PTSD diagnosis and treatment for mental health clinicians


This chapter focuses on four issues: PTSD assessment, treatment approaches, therapist issues, and current controversies. Important assessment issues include the trauma history, co-morbid disorders, and chronicity of PTSD. Effective intervention for acute trauma usually requires a variant of critical incident stress debriefing. Available treatments for chronic PTSD include group, cognitive-behavioural, psychodynamic, and pharmacological therapy. Therapist self-care is essential when working with PTSD patients since this work may be functionally disruptive and psychologically destabilizing. Current controversies include advocacy versus therapeutic neutrality, eye movement desensitization and reprocessing (EMDR), the so-called false memory syndrome, and the legitimacy of complex PTSD as a unique diagnostic entity.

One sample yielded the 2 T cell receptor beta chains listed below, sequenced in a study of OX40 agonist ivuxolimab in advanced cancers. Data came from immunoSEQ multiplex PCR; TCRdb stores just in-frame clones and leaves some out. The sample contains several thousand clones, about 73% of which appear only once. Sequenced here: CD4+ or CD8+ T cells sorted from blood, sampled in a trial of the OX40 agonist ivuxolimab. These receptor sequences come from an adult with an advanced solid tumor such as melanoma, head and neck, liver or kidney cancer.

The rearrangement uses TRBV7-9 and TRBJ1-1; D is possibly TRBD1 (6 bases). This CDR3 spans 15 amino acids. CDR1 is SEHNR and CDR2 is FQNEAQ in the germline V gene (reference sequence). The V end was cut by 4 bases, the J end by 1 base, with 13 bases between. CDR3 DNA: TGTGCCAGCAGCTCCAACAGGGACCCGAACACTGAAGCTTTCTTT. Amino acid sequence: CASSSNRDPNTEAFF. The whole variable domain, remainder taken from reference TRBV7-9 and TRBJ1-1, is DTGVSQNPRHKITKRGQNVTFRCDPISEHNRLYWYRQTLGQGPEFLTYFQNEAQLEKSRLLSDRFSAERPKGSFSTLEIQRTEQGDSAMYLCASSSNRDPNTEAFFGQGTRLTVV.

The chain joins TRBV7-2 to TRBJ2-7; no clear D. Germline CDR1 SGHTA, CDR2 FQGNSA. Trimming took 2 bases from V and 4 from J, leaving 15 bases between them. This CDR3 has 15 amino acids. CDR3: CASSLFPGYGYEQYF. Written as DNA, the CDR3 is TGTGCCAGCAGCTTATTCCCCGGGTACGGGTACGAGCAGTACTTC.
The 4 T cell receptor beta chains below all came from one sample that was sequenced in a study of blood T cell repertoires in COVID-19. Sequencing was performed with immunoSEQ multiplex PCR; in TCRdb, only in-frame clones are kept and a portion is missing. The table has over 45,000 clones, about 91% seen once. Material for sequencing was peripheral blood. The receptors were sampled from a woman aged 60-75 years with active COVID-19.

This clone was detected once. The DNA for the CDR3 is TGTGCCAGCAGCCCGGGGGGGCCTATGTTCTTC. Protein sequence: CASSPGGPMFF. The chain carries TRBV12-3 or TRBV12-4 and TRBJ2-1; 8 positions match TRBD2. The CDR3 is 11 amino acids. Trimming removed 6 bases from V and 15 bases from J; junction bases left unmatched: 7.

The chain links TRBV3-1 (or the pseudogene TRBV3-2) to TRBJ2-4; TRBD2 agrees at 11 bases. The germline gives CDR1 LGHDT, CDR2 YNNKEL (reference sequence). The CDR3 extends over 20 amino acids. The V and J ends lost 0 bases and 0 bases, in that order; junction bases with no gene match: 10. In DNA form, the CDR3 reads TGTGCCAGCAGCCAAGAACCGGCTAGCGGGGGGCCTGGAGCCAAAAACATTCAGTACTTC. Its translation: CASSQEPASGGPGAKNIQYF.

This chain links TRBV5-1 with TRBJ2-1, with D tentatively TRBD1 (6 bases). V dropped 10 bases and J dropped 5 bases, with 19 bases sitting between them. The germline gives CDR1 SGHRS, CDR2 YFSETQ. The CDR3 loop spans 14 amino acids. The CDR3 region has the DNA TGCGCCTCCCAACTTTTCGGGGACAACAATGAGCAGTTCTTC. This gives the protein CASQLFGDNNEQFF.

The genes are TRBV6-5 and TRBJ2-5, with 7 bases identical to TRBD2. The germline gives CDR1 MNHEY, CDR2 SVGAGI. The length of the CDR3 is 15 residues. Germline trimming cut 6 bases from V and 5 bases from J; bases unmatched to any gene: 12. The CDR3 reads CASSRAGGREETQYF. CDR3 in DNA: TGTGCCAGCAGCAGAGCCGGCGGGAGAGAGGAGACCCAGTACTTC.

Book Section




Matthew J. Friedman

Original Work Citation

Friedman, M. J. (2000). PTSD diagnosis and treatment for mental health clinicians. In M. J. Scott & S. Palmer (Eds.),Trauma and post-traumatic stress disorder (pp. 1-14). New York, NY: Cassell Books



“PTSD diagnosis and treatment for mental health clinicians,” Francine Shapiro Library, accessed March 1, 2021,

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